A v Secretary of State for Home Department

In visible radiation of the legal theory below, critically assess the opinions inA V Secretary of State for Home Department[ 2004 ] UKHL 56. What, if anything can the opinions tell us about legal theory?

The inquiry posed here provides a singular scope of issues that are available for analysis by agencies of legal theory. The legal, political, societal and moral concepts that provide the underpinning to the assorted attacks taken by the House of Lords inA 5 Home Secretary[ 1 ] are non capable of a simple pigeon holing into a defined class.

It is submitted that the most buttery analysis ofA 5 Home Secretaryis achieved through the usage of rationalist theory to analyze all of the sentiments contained within the opinion. The positive attack of H.L.A Hart as developed and advanced through his ain Hagiographas and those of subsequent subscribers and observers, is employed to set up the necessary analytical model.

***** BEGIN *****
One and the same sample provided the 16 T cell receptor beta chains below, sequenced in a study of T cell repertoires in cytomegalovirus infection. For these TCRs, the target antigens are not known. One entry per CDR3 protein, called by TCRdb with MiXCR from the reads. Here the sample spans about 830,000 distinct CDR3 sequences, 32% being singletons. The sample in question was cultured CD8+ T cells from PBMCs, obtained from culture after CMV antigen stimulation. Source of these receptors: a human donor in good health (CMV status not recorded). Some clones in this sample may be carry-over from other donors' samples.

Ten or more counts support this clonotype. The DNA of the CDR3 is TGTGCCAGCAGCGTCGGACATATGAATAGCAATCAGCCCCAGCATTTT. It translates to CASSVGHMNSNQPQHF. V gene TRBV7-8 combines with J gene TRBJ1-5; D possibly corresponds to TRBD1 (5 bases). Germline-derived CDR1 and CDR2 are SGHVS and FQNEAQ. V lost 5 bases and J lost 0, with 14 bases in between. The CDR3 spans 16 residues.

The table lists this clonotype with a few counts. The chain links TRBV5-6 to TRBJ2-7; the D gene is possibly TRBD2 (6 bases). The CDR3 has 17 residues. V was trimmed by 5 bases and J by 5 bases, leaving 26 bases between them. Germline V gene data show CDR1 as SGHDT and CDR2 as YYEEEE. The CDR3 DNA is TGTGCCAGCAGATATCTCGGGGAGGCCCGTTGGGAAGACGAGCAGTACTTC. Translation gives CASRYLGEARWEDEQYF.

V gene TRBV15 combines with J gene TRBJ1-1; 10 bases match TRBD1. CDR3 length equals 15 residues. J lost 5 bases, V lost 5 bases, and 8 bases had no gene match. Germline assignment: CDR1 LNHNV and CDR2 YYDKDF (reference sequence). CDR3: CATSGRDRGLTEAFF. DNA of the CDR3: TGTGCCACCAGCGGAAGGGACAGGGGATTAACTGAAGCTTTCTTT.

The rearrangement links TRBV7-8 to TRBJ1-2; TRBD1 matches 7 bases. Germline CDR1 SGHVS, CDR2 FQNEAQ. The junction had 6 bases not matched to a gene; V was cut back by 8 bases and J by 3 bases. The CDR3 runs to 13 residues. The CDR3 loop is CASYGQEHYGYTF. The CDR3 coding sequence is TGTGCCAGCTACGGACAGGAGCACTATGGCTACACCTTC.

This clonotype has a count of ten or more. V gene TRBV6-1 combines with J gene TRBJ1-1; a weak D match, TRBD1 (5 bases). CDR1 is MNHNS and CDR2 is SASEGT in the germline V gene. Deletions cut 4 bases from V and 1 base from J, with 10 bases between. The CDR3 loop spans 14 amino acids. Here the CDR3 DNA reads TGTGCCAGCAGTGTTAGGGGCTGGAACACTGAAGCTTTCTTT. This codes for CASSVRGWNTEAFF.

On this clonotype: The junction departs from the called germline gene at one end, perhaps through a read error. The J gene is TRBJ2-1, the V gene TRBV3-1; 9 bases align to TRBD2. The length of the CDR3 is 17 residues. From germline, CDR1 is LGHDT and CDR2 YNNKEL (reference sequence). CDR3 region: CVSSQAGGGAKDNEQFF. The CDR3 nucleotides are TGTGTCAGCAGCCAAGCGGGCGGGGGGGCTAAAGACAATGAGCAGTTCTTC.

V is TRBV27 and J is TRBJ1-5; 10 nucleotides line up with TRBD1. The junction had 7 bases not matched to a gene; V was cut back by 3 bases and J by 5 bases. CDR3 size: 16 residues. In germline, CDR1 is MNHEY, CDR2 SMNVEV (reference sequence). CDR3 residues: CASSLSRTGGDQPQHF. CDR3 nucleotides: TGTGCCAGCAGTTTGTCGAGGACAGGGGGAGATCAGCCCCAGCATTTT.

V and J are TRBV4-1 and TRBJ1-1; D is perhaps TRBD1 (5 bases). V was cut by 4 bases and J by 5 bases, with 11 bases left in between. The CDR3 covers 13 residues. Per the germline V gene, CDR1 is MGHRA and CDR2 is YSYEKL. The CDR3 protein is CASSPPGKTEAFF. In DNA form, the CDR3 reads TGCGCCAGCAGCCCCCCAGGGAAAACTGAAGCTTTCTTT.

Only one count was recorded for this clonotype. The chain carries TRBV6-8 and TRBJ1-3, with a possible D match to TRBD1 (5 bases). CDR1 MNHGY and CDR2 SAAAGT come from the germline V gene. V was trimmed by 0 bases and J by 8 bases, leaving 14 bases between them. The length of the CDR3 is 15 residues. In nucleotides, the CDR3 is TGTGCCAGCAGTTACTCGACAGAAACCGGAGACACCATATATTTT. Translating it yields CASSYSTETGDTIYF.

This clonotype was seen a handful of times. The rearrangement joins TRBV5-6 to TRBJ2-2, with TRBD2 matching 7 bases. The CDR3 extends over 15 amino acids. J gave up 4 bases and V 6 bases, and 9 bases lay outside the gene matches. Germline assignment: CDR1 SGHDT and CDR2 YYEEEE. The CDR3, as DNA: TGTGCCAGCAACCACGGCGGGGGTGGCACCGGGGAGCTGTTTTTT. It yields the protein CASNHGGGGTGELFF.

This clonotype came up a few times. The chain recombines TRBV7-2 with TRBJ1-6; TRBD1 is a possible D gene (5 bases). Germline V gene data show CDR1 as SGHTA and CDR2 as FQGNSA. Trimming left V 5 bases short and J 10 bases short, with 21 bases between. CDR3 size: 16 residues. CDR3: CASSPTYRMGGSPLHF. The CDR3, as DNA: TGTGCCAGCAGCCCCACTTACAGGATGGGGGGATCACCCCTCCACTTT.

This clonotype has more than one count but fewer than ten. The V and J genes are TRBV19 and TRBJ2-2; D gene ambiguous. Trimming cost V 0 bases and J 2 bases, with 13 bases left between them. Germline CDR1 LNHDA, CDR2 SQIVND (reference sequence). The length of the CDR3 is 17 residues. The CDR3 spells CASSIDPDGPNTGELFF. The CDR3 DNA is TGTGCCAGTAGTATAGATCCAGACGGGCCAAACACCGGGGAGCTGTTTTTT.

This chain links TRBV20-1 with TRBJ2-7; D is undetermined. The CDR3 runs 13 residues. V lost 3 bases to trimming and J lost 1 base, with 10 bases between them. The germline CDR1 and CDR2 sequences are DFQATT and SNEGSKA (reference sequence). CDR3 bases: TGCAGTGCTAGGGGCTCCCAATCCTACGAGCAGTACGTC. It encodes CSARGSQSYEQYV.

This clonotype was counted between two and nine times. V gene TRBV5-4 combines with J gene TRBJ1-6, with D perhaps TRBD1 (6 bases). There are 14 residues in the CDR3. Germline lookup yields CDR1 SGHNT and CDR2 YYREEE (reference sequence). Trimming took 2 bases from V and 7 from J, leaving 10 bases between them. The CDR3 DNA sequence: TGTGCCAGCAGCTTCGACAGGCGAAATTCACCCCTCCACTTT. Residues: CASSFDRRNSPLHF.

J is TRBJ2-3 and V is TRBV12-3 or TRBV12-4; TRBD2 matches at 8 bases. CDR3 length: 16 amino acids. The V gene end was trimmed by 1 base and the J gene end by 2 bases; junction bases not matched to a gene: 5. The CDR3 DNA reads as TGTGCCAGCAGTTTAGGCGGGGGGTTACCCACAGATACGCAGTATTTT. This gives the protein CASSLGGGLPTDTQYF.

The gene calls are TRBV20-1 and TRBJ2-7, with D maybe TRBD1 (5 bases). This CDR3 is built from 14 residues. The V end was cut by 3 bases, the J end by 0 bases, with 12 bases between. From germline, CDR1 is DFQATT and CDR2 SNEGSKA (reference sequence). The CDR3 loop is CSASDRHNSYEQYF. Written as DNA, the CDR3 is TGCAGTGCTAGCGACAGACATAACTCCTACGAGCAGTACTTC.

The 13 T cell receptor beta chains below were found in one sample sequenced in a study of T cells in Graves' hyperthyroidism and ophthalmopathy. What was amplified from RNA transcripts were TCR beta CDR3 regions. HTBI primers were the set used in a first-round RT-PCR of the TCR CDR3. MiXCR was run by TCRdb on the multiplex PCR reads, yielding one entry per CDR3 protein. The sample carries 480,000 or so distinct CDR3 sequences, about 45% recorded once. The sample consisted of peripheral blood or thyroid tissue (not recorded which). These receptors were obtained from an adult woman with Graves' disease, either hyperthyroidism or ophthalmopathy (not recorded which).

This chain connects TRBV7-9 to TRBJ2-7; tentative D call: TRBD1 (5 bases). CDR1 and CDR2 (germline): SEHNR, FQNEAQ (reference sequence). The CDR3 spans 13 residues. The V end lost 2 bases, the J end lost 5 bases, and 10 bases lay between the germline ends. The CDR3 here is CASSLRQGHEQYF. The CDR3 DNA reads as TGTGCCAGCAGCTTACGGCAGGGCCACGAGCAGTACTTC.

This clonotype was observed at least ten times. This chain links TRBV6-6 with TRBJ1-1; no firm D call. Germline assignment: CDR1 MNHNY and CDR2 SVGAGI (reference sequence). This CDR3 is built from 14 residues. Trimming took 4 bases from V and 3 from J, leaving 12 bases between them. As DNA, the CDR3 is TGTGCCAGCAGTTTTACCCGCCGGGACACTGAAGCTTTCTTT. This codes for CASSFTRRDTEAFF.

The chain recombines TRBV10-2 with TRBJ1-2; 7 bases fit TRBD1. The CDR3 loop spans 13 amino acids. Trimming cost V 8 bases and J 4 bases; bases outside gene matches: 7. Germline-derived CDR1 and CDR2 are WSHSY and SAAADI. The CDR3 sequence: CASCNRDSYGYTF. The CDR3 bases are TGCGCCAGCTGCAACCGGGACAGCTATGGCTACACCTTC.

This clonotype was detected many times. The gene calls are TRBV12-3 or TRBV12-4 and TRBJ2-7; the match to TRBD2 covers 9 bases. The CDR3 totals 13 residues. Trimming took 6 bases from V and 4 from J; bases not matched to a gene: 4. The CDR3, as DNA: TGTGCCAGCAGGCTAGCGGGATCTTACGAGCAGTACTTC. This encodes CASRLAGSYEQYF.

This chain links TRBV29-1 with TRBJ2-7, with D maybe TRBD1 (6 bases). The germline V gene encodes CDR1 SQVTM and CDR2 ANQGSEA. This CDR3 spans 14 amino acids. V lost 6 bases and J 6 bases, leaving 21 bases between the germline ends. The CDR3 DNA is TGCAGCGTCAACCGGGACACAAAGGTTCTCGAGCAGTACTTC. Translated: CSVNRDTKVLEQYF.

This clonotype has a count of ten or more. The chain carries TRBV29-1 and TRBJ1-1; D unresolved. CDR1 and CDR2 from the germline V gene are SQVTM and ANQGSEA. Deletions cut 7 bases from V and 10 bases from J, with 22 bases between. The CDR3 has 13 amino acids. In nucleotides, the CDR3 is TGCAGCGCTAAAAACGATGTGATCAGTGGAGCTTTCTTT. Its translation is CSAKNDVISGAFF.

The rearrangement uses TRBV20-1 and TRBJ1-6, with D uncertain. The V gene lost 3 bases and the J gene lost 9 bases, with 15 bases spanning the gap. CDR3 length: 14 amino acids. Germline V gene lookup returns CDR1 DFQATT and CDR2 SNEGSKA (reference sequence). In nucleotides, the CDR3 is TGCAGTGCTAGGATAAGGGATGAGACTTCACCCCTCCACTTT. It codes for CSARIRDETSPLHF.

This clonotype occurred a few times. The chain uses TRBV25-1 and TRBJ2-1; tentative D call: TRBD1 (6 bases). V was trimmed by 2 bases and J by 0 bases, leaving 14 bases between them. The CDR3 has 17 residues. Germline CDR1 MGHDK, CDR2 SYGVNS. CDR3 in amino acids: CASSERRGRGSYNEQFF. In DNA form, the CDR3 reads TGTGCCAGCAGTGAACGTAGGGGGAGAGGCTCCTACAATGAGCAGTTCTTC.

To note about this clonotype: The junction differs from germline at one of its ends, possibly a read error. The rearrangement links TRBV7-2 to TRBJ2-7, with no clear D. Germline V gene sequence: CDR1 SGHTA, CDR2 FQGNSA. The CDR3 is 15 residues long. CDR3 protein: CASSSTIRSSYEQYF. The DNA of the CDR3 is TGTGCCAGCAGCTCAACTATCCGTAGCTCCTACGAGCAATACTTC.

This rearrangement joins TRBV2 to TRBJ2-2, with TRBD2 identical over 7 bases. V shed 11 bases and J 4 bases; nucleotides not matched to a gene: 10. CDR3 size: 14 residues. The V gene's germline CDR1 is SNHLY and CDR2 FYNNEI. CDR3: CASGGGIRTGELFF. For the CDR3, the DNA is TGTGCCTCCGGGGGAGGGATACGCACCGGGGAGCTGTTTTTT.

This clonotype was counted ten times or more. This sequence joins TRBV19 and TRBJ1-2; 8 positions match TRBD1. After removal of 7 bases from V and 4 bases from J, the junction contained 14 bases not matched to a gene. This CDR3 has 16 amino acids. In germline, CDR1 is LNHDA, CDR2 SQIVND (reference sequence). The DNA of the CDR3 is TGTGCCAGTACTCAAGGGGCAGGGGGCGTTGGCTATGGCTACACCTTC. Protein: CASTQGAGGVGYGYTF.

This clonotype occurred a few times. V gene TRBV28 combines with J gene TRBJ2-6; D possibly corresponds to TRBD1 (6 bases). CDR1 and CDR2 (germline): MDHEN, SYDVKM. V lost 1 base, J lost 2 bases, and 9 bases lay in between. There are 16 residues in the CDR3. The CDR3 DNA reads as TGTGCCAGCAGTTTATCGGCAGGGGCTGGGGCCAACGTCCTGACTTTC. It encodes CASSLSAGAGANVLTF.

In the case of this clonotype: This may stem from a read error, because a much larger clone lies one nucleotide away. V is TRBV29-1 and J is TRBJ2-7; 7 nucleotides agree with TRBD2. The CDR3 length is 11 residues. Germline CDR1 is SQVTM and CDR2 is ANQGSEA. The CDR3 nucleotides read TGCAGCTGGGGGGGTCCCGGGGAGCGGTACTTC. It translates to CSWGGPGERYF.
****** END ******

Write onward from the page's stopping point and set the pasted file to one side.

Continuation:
Where necessary, other legal theories are employed to explicate distinguishable characteristics of the opinion, peculiarly the relationship between the Lords’ sentiments and the application of the regulation of jurisprudence.

TheAnti-terrorism, Crime and Security Act[ 2 ] ( ‘the Act’ ) is a clear manifestation of positive jurisprudence rules. The terrorist menace advanced by al-Qa’ida that exploded in the September 11, 2001 onslaughts in the United States had been rumbling throughout the Western universe since the 1980s. The menace to states such as Canada [ 3 ] and the UK was perceived to be more acute due to the strong confederations that each state had with the United States.

The Act was an amendment of statute law passed in 2000 in the UK [ 4 ] in response to this lifting menace. Further, it is of some significance that the UK had extended experience with terrorist incursions chiefly originating from the struggle in Northern Ireland ; those domestic menaces had besides been the topic of statute law that imposed bounds on what were otherwise civil autonomies. [ 5 ] These background points are of significance because the UK had an unfortunate domestic history with Irish-based terrorist act that provided its authorities with a degree of experience and penetration into terrorist activities.